Monthly Letters to Pulmonary Patients by Thomas L. Petty

Thomas L. Petty, M.D.

Professor of Medicine, 
University of Colorado

Snowdrift Pulmonary Conference


The Snowdrift

899 Logan Street, Suite 203 
Denver, CO 80203-3154
303 996-0868
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303 996-0870

The Conference is a function of  The Snowdrift Pulmonary Foundation, Inc. A Not-for-Profit Corporation

Oxymorons and Other Species

February 2004

Second Wind
Lomita, California

Dear Friends;

     The dictionary says that an oxymoron is an "accumulation of contradictory and incongruous terms". Examples might be "a mournful optimist" or "academic tranquility."

     Now I have a different species in mind. This is a person(s) who is a moron about oxygen. This can be a patient, an oxygen supplier, and a health care provider or third party payor. But you can find oxygen morons any place you look for them. 

Oxygen morons often believe that (I have only listed 10):

  • Long-term oxygen therapy (LTOT) is useful only in advanced stages of respiratory diseases such as COPD. 

  • LTOT can be toxic to the lungs.

  • Oxygen is oxygen, no matter how it is supplied. Thus tanks, concentrators and liquid portable systems are all equal.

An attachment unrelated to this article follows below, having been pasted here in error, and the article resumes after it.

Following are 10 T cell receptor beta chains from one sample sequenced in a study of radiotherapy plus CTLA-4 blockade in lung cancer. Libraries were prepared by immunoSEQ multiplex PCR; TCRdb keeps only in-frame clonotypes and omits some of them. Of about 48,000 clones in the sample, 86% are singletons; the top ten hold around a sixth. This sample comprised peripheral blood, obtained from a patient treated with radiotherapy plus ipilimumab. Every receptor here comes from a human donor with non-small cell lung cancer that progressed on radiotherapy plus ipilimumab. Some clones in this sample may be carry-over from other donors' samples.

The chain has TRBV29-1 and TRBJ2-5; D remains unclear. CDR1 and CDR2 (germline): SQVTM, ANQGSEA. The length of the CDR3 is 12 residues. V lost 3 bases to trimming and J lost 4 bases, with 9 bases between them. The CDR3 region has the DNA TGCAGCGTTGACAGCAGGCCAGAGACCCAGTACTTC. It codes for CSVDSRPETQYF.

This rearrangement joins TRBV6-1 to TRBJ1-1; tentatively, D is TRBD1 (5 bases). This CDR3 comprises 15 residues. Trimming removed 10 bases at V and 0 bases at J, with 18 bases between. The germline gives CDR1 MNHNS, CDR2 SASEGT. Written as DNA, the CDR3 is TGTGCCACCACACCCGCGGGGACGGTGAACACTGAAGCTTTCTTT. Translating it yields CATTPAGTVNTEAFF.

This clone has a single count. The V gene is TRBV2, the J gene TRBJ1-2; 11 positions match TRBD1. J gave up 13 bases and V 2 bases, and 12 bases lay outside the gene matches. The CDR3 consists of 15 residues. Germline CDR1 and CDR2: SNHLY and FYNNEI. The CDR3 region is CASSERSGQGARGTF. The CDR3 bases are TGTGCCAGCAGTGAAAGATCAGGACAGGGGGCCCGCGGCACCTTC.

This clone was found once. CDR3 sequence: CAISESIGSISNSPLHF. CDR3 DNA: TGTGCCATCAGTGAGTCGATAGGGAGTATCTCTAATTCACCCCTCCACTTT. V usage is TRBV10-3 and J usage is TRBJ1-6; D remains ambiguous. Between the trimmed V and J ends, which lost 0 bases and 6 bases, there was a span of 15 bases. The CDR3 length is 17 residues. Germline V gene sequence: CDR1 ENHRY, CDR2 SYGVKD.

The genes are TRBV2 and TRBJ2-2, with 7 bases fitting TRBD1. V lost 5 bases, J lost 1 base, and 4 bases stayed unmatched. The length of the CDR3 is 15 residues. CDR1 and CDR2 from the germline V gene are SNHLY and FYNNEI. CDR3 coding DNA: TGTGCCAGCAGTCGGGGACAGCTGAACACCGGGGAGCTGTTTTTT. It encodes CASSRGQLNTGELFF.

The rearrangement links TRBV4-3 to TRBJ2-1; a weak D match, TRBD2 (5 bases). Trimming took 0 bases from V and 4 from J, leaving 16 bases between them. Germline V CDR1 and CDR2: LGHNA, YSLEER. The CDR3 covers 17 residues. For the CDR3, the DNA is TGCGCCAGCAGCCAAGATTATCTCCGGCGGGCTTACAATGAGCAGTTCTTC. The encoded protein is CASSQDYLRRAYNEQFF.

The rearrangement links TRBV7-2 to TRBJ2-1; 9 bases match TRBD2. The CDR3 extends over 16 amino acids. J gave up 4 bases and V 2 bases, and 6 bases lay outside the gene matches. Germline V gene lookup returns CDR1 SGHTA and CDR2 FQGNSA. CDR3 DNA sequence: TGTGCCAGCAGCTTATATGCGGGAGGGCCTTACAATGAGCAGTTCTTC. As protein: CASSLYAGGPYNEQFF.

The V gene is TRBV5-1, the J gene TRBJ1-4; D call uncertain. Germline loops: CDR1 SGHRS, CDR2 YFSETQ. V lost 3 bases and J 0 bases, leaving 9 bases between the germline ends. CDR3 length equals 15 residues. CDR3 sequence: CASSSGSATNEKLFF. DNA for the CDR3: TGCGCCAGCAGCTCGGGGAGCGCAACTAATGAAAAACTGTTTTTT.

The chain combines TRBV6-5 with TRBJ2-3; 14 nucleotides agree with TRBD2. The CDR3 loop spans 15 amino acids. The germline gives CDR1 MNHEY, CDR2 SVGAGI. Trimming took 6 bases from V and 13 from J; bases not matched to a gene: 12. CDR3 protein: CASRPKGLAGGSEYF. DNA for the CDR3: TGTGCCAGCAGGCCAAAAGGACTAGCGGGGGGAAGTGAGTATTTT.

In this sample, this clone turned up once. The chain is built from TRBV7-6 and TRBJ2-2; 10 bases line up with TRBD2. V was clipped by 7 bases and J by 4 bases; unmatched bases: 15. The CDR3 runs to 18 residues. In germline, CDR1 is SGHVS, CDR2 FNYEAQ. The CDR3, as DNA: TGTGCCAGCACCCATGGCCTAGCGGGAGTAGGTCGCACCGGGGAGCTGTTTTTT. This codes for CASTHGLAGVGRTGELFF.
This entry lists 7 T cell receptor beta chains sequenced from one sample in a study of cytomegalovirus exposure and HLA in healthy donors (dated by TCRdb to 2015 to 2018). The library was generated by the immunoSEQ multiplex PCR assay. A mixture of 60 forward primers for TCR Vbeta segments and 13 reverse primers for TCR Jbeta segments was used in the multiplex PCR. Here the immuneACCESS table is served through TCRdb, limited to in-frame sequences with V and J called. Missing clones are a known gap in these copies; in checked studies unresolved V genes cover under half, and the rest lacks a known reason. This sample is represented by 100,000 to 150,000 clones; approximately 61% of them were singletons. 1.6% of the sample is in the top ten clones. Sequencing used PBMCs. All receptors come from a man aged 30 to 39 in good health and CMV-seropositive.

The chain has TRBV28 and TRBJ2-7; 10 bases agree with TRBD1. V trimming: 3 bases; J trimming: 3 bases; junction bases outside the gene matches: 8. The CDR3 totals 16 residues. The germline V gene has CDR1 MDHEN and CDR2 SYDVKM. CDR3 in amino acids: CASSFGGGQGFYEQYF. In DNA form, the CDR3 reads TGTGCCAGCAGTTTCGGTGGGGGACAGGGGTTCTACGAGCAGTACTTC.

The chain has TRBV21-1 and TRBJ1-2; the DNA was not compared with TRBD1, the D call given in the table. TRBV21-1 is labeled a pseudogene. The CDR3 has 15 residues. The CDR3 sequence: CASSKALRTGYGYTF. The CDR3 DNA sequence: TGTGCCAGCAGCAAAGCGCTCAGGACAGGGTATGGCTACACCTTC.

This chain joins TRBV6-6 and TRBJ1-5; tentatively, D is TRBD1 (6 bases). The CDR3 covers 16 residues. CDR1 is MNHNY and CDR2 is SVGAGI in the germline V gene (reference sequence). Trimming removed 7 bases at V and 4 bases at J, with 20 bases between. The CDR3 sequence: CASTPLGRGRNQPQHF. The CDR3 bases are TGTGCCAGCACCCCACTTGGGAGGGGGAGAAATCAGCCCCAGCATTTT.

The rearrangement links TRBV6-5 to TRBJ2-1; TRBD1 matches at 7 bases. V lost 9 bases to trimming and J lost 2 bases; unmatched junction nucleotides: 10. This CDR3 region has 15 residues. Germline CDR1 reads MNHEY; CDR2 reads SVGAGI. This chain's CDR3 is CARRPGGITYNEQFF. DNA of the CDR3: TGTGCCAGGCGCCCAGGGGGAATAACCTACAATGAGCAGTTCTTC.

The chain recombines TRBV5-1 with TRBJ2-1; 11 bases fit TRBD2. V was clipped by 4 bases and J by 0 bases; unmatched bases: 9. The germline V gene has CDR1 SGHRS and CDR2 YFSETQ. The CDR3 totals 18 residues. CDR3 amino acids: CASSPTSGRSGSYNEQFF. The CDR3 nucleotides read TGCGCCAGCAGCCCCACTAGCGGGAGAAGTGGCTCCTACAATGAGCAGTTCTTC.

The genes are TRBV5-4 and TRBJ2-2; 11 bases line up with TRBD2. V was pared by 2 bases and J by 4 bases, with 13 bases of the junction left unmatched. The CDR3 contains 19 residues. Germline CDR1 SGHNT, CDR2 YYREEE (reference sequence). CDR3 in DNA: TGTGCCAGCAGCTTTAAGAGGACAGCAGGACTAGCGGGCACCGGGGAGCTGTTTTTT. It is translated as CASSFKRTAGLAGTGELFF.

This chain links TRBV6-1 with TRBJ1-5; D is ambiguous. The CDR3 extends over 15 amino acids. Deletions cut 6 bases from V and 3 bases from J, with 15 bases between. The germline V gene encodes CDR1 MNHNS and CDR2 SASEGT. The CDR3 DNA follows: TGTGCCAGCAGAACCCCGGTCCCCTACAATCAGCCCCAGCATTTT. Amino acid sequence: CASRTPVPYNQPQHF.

• Too many patients receive LTOT. Many don't need it and it could be stopped, even in chronic stable patients. 

  • Suppliers can deliver any type of oxygen system no matter what is prescribed by the physician. 

  • Medicare will not pay for liquid portable oxygen. 

  • There is no advantage to ambulatory oxygen other than it is convenient. 

  • Enough research about how and why oxygen works has already been done. 

  • Oxygen is dangerous and may explode or start fires.

  • Scientists actually know the mechanisms by which oxygen works in COPD and related disorders. 

     The facts are that lots need to be learned about oxygen and how it works. We need to encourage the development of new oxygen technologies. We need to find out why ambulatory oxygen is superior to oxygen delivered by stationary systems and why ambulatory oxygen improves survival and restores energy production in tissues. We have a long way to go to make the progress that is possible, through new research and development of LTOT. In the meantime, remember that Medicare WILL pay for liquid portable oxygen. A supplier cannot change a doctor's prescription. Stick to your guns and fight the oxy-morons.

I'll be in touch next month.

Your friend,

  Thomas Petty, MD

Last update:
22 February 2004